The rationale of In re James M. starts with the premise that, under Penal Code section 240, an assault is defined as an attempt to commit a battery by one Having present ability to do so. An offense of an Attempted assault would mean, in substance, an attempt to commit a battery Without such present ability. But there has been no legislative enactment that would manifest a legislative intent to create a crime of an attempt to commit a battery without present ability.

Relying upon a principle of statutory construction, the In re James M. court stated: ‘It is also an established rule of statutory construction that particular provisions will prevail over general provisions. Therefore, the legislative intent not to punish batteries attempted without present ability prevails over the general criminal attempt provisions of section 664. It follows that to judicially find a crime in California in an attempt to commit a battery where the actor lacks the present ability to consummate the battery would be to invade the province of the Legislature by redefining the elements of the underlying crime. (Citation.)’ (In re James M., supra, 9 Cal.3d 517, at p. 522, 108 Cal.Rptr. 89, at p. 92, 510 P.2d 33, at p. 36.)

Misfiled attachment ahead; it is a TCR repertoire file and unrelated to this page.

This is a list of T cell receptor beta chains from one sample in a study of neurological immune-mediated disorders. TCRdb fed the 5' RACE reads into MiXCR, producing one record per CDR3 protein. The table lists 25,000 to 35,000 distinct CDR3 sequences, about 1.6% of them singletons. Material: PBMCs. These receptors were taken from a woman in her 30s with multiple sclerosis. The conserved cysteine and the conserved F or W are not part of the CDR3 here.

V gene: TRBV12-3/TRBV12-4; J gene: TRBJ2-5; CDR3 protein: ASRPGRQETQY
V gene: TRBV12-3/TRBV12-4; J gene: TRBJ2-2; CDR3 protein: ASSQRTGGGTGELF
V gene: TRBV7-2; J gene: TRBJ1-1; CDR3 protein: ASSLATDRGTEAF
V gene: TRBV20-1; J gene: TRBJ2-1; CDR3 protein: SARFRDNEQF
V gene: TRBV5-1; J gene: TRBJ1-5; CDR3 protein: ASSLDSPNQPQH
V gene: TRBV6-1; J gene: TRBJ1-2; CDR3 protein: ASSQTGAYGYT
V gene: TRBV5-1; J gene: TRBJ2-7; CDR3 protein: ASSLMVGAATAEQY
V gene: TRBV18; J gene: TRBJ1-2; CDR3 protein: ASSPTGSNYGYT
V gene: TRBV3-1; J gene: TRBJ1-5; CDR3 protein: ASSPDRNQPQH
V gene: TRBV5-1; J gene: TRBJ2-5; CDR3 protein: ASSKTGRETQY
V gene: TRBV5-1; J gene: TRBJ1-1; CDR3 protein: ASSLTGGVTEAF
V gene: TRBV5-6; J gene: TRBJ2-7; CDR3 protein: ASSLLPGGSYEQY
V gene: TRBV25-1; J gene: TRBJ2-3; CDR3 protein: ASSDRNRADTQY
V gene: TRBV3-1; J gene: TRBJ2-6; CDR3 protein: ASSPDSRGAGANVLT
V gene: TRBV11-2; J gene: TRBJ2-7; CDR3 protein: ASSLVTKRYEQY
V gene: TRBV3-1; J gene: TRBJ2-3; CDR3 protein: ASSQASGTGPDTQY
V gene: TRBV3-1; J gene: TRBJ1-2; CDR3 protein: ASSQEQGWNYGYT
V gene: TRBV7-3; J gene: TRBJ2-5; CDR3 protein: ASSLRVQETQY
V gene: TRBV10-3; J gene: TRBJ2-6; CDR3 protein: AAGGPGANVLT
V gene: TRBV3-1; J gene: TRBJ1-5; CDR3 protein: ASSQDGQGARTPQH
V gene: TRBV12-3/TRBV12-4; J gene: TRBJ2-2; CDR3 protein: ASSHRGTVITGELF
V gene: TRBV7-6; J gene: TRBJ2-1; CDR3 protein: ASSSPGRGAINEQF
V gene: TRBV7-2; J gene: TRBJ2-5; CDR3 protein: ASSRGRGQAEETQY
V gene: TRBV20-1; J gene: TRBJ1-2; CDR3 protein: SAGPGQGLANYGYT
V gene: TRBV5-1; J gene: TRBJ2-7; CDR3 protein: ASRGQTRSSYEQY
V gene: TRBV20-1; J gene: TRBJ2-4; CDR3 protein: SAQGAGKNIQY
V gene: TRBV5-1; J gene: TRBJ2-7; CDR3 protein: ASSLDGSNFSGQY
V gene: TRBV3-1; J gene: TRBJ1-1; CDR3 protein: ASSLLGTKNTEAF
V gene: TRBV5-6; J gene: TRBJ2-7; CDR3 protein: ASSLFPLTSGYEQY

The principle set forth in In re James M. is equally applicable to the case at bench. The offense of an Assault with an intent to commit rape (Pen.Code, s 220) involves an Attempt to the same extent as does the offense of an Assault with a deadly weapon upon the person of a police officer (Pen.Code, s 245, subd. (b)).

In the case at bench, in finding that defendant had committed an attempted assault with intent to commit rape, the court in effect found that defendant had committed No crime. Furthermore, as pointed out by In re James M., a finding that a person ‘was guilty only of Attempted assault . . . constituted an implied acquittal of the charged assault itself.’ (In re James M., supra, 9 Cal.3d 517, at p. 520, 108 Cal.Rptr. 89, at p. 91, 510 P.2d 33, at p. 35.) Nor can defendant in the case before us be tried again for the offense of which he has been acquitted, I.e., for the violation of Penal Code section 220 (U.S.Const., 5th Amend.; Cal.Const., art. I, s 15; the double jeopardy provisions of s 15, added in 1974, were formerly in s 13, which was repealed in 1974), for to do so would place him in jeopardy twice. (See In re James M., supra, 9 Cal.3d 517 at p. 520, 108 Cal.Rptr. 89, 510 P.2d 33.)

The judgment of conviction is reversed with directions to the trial court to vacate the judgment and to dismiss the information.

JEFFERSON, Associate Justice.

KINGSLEY, Acting P.J., and DUNN, J., concur.